With the Senate race in key battleground states shaping up to put Republican control in jeopardy, Democrat Katie McGinty is challenging Republican incumbent Senator Pat Toomey in the critical swing state of Pennsylvania. The latest Huffington Post poll averages show McGinty likely leading Toomey with a slight edge of one and a half points. Prominent Democratic party leaders are on the campaign trail on McGinty’s behalf: Senator Elizabeth Warren spoke with McGinty at a rally on September 9, while Senator Bernie Sanders has also emailed supporters on McGinty’s behalf.
McGinty has focused on environmental issues in her campaign, but the topic is also a force at home too: her husband is a climate change researcher and expert with extensive experience in the environmental field. Here’s what you need to know about McGinty’s husband, 60-year-old Karl Hausker.
1. He’s a Climate, Energy, & Environment Expert
According to the World Resources Institute (WRI), the global research organization where he is currently a Senior Fellow in the Global Climate Program, Hausker has 28 years of experience studying and advising on climate change, energy, and environmental policy. He has applied his expertise to positions in government, non-governmental organizations, and private business.
Hausker has blogged and published about the necessity of U.S. efforts to pursue a low-carbon future, and in his outspoken support of President Obama’s International Climate Agenda, he has argued that the United States can “meet 2025 emissions reduction targets while maintaining economic growth and employment.” Hausker’s 2015 Senate testimony in support of the Agenda can be partially watched in the video above, and read in full here.
2. He & McGinty Met 26 Years Ago at a Senate Briefing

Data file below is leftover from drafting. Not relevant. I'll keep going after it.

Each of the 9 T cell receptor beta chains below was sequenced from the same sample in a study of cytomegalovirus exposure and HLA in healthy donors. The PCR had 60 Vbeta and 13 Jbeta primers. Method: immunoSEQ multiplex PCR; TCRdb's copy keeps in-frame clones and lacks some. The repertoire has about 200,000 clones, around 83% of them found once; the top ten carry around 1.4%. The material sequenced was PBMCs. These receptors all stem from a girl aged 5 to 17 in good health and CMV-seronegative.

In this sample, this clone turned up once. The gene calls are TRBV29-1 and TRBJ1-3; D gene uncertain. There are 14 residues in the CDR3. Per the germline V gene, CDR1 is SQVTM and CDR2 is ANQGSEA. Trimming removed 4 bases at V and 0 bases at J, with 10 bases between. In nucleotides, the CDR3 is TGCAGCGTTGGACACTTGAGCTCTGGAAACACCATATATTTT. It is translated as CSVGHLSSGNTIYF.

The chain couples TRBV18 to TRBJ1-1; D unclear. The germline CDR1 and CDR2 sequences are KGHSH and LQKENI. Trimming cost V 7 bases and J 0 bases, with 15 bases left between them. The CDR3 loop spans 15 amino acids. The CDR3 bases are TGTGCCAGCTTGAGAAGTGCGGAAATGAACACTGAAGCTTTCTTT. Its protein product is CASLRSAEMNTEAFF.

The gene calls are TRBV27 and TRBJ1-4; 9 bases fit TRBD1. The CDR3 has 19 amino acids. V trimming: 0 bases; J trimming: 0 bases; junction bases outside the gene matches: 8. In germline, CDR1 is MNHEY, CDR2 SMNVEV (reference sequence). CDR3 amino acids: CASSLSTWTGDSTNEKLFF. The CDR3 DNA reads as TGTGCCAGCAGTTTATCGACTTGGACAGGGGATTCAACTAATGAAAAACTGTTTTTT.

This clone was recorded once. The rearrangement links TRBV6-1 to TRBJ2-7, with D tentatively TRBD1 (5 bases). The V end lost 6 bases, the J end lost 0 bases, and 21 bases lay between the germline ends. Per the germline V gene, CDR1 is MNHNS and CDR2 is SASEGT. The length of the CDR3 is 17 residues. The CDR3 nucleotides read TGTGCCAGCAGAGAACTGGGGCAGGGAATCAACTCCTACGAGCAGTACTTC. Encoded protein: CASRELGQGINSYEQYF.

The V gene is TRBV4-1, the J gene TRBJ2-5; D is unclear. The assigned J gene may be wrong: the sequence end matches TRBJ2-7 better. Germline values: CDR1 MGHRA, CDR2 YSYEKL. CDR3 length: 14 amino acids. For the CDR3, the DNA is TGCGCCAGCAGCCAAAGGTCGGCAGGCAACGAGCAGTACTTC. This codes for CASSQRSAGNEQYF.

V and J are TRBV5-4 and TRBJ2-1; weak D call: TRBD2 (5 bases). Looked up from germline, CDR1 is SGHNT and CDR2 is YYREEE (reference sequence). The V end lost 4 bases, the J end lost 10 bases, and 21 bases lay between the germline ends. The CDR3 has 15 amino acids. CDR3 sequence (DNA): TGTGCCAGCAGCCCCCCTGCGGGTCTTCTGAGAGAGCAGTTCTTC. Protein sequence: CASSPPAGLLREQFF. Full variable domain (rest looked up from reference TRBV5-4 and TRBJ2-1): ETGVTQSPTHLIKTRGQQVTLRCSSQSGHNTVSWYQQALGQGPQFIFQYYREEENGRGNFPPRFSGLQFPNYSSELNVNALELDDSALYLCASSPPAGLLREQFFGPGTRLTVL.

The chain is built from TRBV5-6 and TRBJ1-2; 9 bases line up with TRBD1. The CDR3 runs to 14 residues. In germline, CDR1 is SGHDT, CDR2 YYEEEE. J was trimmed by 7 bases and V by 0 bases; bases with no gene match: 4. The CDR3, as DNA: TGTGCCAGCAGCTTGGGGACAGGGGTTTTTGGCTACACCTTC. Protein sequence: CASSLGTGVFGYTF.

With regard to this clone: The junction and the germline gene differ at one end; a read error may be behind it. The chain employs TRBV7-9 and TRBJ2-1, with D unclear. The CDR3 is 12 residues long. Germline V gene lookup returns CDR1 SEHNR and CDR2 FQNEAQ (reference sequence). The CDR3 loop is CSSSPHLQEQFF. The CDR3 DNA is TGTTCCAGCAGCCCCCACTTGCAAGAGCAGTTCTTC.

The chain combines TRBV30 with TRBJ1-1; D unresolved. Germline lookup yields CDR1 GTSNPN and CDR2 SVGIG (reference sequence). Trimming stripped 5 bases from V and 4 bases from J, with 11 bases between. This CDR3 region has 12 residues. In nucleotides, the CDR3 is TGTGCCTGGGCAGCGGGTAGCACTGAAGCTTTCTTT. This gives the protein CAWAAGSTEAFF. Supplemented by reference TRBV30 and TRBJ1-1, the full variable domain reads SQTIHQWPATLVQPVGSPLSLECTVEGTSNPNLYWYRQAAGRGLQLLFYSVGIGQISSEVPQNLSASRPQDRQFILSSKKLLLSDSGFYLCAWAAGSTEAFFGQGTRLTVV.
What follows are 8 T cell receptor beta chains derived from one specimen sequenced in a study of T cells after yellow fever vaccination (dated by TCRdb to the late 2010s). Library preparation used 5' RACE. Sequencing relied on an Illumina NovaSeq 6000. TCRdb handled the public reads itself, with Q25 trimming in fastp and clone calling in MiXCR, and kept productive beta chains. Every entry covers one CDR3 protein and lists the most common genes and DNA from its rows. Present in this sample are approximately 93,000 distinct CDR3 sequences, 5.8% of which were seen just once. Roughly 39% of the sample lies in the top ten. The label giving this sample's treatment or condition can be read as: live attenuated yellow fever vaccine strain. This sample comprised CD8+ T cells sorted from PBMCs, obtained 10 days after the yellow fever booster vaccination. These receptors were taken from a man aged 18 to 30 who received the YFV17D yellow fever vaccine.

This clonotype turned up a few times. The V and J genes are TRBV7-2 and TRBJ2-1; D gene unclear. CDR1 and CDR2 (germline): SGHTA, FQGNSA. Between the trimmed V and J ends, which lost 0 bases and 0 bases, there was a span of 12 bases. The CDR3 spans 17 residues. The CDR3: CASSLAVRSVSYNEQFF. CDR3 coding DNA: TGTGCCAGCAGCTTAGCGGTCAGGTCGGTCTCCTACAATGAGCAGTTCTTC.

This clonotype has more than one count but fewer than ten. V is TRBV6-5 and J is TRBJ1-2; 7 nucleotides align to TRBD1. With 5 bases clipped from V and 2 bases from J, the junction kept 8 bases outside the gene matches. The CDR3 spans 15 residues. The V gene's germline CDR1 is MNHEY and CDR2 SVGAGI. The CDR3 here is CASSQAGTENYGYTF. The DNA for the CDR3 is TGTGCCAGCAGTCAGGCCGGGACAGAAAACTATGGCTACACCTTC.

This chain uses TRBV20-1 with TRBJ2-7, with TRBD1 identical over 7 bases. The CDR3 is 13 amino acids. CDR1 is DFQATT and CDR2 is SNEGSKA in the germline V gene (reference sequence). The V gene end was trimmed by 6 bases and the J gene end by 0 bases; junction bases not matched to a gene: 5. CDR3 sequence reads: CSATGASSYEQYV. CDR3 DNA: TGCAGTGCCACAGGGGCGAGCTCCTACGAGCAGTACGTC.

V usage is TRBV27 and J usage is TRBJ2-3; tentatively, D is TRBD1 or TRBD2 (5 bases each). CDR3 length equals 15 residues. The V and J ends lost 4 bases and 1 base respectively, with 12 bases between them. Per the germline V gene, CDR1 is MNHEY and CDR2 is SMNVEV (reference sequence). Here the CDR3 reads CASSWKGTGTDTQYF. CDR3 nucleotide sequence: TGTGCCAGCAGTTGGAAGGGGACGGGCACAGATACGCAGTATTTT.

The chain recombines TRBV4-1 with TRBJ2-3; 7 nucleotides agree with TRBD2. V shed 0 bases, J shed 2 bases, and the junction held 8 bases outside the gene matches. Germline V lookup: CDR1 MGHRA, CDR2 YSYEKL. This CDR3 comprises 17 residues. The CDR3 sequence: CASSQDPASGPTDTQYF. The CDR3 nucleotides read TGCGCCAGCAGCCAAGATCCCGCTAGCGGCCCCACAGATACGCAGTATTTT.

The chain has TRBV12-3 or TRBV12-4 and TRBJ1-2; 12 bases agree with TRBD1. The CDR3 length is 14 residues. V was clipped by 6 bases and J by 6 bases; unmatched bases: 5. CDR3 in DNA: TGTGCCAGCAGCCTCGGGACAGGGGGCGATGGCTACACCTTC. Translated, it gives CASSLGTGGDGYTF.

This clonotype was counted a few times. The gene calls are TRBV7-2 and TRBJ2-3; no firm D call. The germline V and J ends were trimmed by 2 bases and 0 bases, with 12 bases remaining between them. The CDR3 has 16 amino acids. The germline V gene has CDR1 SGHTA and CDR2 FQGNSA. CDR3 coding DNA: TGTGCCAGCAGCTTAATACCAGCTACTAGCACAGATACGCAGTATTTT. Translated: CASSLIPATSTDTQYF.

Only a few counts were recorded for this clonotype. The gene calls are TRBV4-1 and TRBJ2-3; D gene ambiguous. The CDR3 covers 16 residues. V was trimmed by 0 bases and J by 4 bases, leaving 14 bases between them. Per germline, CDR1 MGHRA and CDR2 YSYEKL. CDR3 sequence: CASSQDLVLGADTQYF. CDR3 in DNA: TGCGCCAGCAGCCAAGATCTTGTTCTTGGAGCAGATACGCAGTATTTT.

According to a Facebook birthday post dedicated to Hausker, the couple met in 1990 during a Senate briefing and got to know each other while working together on a team tasked with updating the Clean Air Act. In the post, McGinty spoke of their shared personal passions and Hausker’s dedication to his work and family:
Today, I want to wish a very happy 60th birthday to my wonderful husband Karl. Karl and I met 26 years ago. It wasn’t a romantic encounter–but very memorable for us!! (We were at a Clean Air Act briefing in the US Senate where we were both part of the team charged with writing a critical update to the landmark law). We soon realized that we shared many loves– especially of the great outdoors. To this day, I am continually inspired by Karl’s devotion to our family, his encouragement of my dreams, and his hopeful vision for a better world. I am grateful for his important work in solving the climate change challenge, and I feel so incredibly lucky to share my life with such a terrific father and husband.
3. The Couple Lived In India From 1998 to 2000
In 1998 Hausker and McGinty moved to India to focus on climate change issues and opportunities for broader business cooperation between their host nation and the U.S. During that time, both Hausker and McGinty worked for Tata Energy Research Institute as Senior Visiting Fellows. According to Hagler Bailly, for whom Hausker was later employed, his research formed the basis of the Indo-U.S. Joint Statement on Energy and Environment which President Clinton signed during his visit to India in March 2000.
4. They Have Three Daughters, Including Twins Adopted From India
According to McGinty’s Senate campaign website, while Hausker and McGinty were living in India they visited an orphanage run by Mother Theresa and when interviewed by PENNLive, McGinty says she told Hausker they would be adopting twins. The couple returned to Washington D.C. with twin daughters, Tara and Alana, now 17. The following year McGinty gave birth to the couple’s third child, daughter Allie. The family lives in the Chester County town of Wayne with their dogs Ginger and Marshall.
5. Hausker Was at The Center of an Ethics Commission Ruling Against McGinty in 2007
In 2007, while McGinty was serving as Pennsylvania’s Environmental Protection Secretary, a state ethics panel investigated circumstances under which her office granted $2.8 million to two non-profit environmental advisory firms for which Hausker had been contracted as a consultant. Hausker himself had been paid approximately $4,000 out of these state funds.
The panel unanimously ruled that “Cabinet secretaries in the future should have no role in grants that benefit spouses” and any violation of this law could results in fines and a prison sentence. The panel’s rule was challenged by then-Governor Rendell, but in 2009 was upheld in the Pennsylvania state Supreme Court.